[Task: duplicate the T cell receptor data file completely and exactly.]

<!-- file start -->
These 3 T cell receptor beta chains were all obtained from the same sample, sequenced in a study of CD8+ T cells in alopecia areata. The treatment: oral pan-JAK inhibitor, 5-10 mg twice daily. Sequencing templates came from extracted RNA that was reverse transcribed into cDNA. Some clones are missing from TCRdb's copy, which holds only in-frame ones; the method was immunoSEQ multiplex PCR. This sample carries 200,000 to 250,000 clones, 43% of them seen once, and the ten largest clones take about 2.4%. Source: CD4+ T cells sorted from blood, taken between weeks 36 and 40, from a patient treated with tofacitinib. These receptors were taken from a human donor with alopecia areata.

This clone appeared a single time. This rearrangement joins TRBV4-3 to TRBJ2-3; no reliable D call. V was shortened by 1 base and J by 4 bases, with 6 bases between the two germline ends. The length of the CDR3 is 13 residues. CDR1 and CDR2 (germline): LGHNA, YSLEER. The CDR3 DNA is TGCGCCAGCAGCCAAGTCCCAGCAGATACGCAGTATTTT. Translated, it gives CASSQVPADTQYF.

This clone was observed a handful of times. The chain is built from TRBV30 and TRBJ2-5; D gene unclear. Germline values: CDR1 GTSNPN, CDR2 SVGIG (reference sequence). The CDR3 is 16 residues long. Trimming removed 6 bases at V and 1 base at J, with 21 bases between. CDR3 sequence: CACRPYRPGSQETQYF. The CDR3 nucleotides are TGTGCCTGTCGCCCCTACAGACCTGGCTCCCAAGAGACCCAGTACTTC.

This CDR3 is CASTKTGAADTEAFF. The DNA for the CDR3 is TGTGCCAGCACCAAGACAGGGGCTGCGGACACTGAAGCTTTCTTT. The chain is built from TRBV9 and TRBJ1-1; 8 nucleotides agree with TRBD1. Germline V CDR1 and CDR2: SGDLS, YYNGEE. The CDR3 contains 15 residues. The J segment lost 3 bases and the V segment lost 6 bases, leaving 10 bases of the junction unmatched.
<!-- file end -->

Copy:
These 3 T cell receptor beta chains were all obtained from the same sample, sequenced in a study of CD8+ T cells in alopecia areata. The treatment: oral pan-JAK inhibitor, 5-10 mg twice daily. Sequencing templates came from extracted RNA that was reverse transcribed into cDNA. Some clones are missing from TCRdb's copy, which holds only in-frame ones; the method was immunoSEQ multiplex PCR. This sample carries 200,000 to 250,000 clones, 43% of them seen once, and the ten largest clones take about 2.4%. Source: CD4+ T cells sorted from blood, taken between weeks 36 and 40, from a patient treated with tofacitinib. These receptors were taken from a human donor with alopecia areata.

This clone appeared a single time. This rearrangement joins TRBV4-3 to TRBJ2-3; no reliable D call. V was shortened by 1 base and J by 4 bases, with 6 bases between the two germline ends. The length of the CDR3 is 13 residues. CDR1 and CDR2 (germline): LGHNA, YSLEER. The CDR3 DNA is TGCGCCAGCAGCCAAGTCCCAGCAGATACGCAGTATTTT. Translated, it gives CASSQVPADTQYF.

This clone was observed a handful of times. The chain is built from TRBV30 and TRBJ2-5; D gene unclear. Germline values: CDR1 GTSNPN, CDR2 SVGIG (reference sequence). The CDR3 is 16 residues long. Trimming removed 6 bases at V and 1 base at J, with 21 bases between. CDR3 sequence: CACRPYRPGSQETQYF. The CDR3 nucleotides are TGTGCCTGTCGCCCCTACAGACCTGGCTCCCAAGAGACCCAGTACTTC.

This CDR3 is CASTKTGAADTEAFF. The DNA for the CDR3 is TGTGCCAGCACCAAGACAGGGGCTGCGGACACTGAAGCTTTCTTT. The chain is built from TRBV9 and TRBJ1-1; 8 nucleotides agree with TRBD1. Germline V CDR1 and CDR2: SGDLS, YYNGEE. The CDR3 contains 15 residues. The J segment lost 3 bases and the V segment lost 6 bases, leaving 10 bases of the junction unmatched.